The first known use of the phrase "hot dog" appears in print on October 19 1895 in the Yale Record of New Haven, Connecticut which reads "They contentedly munched hot dogs during the whole service." though likely refers to a hot "dog" and not a "hot dog" as two weeks prior the same paper recorded Tis dogs' delight to bark and bite, Thus does the adage run. But I delight to bite the dog when placed inside a bun. Hot dog became an extension of the older use of dog to mean a sausage.

    Barry's truly an etymological research superhero. Among his other claims to fame are a definitive of the NYC nickname "The Big Apple" and a debunking of the "Louis Lunch as birthplace of the hamburger" myth.
    #22
    Scorereader
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    RE: Restaurant Longevity--Same Location 2006/06/09 09:54:52 (permalink)
    quote:
    Originally posted by Jimeats

    Both you guys might be right. I think and do mean I think that at the St. Louis worlds Fair it was the first time it was put in a bun so you could walk around with it. So I call it a draw. Good call on both sides. Chow Jim


    That's not true either. http://www.whatscookingamerica.net/History/HotDog/HDIndex.htm

    You'll notice that in the 1860's, German's were selling the "sausages" with milk buns and sauerkraut

    Also note this quote:

    1886 - H. L. Mencken (1880-1956), newspaperman, book reviewer, and political commentator and writer, wrote:

    "I devoured hot-dogs in Baltimore 'way back in 1886, and they were then very far from newfangled....They contained precisely the same rubber, indigestible pseudo-sausages that millions of Americans now eat, and they leaked the same flabby, puerile mustard. Their single point of difference lay in the fact that their covers were honest German Wecke made of wheat-flour baked to crispiness, and not the soggy rolls prevailing today, of ground acorns, plaster-of-Paris, flecks of bath-sponge, and atmospheric air all compact."


    I grew up in Liverpool, NY. A trip to the Liverpool Public Library for some research will uncover newpaper articles from the 1880's about Valentine Heid and new stand. It's FACT! http://www.heidshotdogs.com/non_flash/companynf.htm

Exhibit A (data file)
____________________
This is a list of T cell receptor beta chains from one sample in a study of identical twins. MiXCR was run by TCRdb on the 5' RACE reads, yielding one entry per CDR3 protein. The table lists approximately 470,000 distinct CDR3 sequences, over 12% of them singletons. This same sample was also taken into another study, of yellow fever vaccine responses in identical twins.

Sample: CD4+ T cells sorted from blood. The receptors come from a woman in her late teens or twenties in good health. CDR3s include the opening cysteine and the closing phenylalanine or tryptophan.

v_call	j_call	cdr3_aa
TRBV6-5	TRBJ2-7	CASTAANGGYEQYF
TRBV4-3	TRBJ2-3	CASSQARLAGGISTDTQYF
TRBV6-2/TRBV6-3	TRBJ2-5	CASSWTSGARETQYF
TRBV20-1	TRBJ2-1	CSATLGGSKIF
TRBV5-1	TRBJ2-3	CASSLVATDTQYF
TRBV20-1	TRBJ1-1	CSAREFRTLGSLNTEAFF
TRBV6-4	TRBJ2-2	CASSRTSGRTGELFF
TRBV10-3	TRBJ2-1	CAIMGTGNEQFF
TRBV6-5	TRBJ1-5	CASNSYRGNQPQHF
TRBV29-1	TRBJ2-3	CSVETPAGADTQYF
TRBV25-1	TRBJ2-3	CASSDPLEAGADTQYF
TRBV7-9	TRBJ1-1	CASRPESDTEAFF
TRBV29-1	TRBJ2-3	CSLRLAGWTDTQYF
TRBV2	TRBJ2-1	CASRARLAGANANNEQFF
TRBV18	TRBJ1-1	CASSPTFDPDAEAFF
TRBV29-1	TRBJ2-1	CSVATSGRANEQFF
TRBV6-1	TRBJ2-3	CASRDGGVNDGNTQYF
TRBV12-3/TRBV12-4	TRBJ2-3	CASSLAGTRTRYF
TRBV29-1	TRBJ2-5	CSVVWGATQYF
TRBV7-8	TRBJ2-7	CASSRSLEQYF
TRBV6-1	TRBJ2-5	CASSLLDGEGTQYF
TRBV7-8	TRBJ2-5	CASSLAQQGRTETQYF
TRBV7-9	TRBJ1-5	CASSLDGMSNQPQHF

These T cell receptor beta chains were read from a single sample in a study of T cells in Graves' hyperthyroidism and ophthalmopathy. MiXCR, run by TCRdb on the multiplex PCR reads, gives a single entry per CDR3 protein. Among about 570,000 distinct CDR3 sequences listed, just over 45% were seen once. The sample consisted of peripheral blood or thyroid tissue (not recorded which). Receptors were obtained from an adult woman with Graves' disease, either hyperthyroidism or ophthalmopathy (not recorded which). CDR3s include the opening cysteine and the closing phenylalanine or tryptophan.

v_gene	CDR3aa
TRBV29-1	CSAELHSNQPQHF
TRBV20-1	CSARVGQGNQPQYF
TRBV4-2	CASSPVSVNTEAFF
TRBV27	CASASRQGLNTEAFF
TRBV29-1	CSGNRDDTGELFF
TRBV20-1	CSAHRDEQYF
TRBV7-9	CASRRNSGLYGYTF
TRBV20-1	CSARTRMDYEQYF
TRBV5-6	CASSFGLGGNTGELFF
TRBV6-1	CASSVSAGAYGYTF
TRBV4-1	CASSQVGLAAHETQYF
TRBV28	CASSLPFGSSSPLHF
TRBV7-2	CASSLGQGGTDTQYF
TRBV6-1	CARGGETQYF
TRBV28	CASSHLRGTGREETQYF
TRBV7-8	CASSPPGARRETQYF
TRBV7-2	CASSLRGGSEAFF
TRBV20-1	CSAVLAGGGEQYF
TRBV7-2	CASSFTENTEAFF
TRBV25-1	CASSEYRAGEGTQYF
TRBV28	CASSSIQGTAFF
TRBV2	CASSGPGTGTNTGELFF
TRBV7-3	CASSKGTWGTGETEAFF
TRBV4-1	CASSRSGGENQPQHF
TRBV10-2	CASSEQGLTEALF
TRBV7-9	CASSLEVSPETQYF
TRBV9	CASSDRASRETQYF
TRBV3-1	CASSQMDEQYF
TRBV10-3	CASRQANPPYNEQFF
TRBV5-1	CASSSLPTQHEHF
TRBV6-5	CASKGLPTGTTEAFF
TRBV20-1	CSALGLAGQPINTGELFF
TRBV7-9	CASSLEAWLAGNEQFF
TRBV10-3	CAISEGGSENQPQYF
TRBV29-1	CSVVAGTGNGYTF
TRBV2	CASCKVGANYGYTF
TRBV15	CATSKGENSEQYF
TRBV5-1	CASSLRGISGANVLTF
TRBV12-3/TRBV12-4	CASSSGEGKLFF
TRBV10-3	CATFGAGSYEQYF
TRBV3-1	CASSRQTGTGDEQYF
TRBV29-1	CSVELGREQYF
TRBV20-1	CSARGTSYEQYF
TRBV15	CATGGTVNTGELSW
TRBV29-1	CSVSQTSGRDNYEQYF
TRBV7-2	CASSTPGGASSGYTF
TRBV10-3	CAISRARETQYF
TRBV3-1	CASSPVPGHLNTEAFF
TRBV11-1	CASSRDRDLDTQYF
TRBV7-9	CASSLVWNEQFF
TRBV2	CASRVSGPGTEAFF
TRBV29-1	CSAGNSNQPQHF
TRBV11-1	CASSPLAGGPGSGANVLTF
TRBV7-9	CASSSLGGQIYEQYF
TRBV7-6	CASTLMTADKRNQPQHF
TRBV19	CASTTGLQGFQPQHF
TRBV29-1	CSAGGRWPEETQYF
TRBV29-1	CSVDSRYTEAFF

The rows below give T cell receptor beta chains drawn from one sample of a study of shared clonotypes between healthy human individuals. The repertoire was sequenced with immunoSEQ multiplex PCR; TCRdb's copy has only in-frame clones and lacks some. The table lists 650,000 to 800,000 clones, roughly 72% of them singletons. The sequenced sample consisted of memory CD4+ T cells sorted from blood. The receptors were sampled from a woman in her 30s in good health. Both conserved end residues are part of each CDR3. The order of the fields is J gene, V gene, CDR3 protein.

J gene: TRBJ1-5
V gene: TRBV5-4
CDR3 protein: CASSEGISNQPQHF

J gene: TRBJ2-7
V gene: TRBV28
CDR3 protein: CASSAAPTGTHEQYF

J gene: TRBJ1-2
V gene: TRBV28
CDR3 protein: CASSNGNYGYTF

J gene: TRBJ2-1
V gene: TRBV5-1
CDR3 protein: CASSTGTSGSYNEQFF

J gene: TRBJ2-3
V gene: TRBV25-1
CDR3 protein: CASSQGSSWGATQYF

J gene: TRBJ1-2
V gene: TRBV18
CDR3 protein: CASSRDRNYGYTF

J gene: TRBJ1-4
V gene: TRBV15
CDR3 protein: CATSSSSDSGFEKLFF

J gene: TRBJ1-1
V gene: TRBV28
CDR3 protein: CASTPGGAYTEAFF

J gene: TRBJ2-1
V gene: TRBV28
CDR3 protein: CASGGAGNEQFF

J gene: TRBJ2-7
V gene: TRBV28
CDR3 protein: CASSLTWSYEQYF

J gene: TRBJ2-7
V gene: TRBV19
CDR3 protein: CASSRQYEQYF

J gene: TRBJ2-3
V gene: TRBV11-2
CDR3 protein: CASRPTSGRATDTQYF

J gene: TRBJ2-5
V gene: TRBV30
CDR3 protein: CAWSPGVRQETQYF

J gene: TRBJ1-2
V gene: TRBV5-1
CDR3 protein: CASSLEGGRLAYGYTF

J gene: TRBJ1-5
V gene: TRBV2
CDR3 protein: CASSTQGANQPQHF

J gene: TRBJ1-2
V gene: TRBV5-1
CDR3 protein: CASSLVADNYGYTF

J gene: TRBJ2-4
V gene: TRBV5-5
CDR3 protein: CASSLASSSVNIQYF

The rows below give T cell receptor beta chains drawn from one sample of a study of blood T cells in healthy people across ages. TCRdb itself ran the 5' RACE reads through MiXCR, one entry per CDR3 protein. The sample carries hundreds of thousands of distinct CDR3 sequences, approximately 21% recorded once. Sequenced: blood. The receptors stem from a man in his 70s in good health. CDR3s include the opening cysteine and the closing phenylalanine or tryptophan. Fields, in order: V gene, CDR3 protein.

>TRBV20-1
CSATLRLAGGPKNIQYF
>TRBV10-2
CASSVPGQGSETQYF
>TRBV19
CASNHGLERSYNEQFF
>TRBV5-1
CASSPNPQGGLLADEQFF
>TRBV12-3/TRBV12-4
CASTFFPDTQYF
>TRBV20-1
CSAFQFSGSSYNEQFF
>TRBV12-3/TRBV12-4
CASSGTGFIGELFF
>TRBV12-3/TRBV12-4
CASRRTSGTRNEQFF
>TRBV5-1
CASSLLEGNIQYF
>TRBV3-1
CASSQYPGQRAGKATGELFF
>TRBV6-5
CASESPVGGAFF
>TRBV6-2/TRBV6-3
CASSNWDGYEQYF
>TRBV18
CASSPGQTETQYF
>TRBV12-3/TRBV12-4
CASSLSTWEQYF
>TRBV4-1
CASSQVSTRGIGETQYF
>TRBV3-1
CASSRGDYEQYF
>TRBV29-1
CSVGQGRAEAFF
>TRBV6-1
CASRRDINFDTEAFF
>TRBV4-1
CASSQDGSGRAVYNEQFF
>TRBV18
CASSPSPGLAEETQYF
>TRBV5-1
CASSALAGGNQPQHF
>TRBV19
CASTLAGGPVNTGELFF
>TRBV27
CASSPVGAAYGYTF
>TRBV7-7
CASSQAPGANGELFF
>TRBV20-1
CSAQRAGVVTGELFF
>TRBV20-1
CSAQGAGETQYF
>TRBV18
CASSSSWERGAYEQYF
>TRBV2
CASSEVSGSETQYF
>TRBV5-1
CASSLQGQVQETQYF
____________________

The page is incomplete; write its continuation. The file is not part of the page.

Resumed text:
Wikipedia dates Heid's at 1886, probably because that was when the Valantine's cart, became a permanent stand.




    #23
    BT
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    RE: Restaurant Longevity--Same Location 2006/06/09 12:00:58 (permalink)
    To return to the original issue, discussions of how long Germans have been stuffing pig meat in intestines reminded me that when our famous Mr. Chips and his family visited my area in Arizona, we visited Mission San Jose de Tumacacori and there bought some tortillas and beans from a native American woman selling them outside the mission church which dates from 1691:



    Since I strongly believe native American women were doing something similar since day one, this probably counts as the oldest "restaurant" in the same location so far described.
    #24
    V960
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    RE: Restaurant Longevity--Same Location 2006/06/12 13:40:02 (permalink)
    Ashphalt,
    Next time you're around the Union Oyster Bar look either two or three doors away. A bar that opened just a few years after Union but is much friendlier, cheaper and IMHO better. Not famous but great. No signs telling you this colonial general ate dozens here that colonial senator drank a bottle of port a day there, just good food.
    #25
    Jimeats
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    RE: Restaurant Longevity--Same Location 2006/06/12 15:07:18 (permalink)
    You must be refering to The Green Dragon Tavern. Supposedly thats where that band of terrorists or home land security {you can call them what you like} met upstairs in a meeting room held for the Masons. You know who I'm talking about S. Adams, Paul Revere, Hancock and the rest of those ruffians. It's still there an Irish Pub now of course. The number #1 export of Ireland, Pubs and the help to go along with it. Chow Jim
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    GordonW
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    RE: Restaurant Longevity--Same Location 2006/06/12 23:29:00 (permalink)
    None of these are fast-food franchises or non-roadfood chains. I don't think they should be in this forum.
    #27
    Rt66Mike
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    RE: Restaurant Longevity--Same Location 2006/06/15 22:41:32 (permalink)
    Speaking in terms of Fast Food joints, there are a few McDonalds & White Castles in St. Louis, while remodeled & expanded have existed in the same location since the early 50s. The Mickey Ds on Watson Rd. in Crestwood,MO (Old Rt.66) was an original McDonalds stand that was converted over to sit down in the 70s. I believe there is a White Castle in Maplewood that dates back to the 40s if its still there; I haven't been that way in a long time.
    Also, there is a Steak n' Shake in Lemay, MO in South County that is still of the 50s design, and still had an original sign, the last I knew.
    #28
    V960
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    RE: Restaurant Longevity--Same Location 2006/06/17 10:06:17 (permalink)
    The Steak And Shake in Daytonia Bch right across from the Big Daddy's was one of the old style stores. We spent a week at the Si Si Motel just down the street for spring break one year and ate there at least once a day.
    #29
    Davydd
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    RE: Restaurant Longevity--Same Location 2006/06/17 10:26:22 (permalink)
    Nick's Kitchen in Huntington, IN has been open in the same place since 1908 and is now under the 5th owner, a member of Roadfood.com - janicks.

    The oldest establishments I have been in were pubs in England. A couple of them in Bray-on-Thames and Oxford date back to the 12th Century.
    #30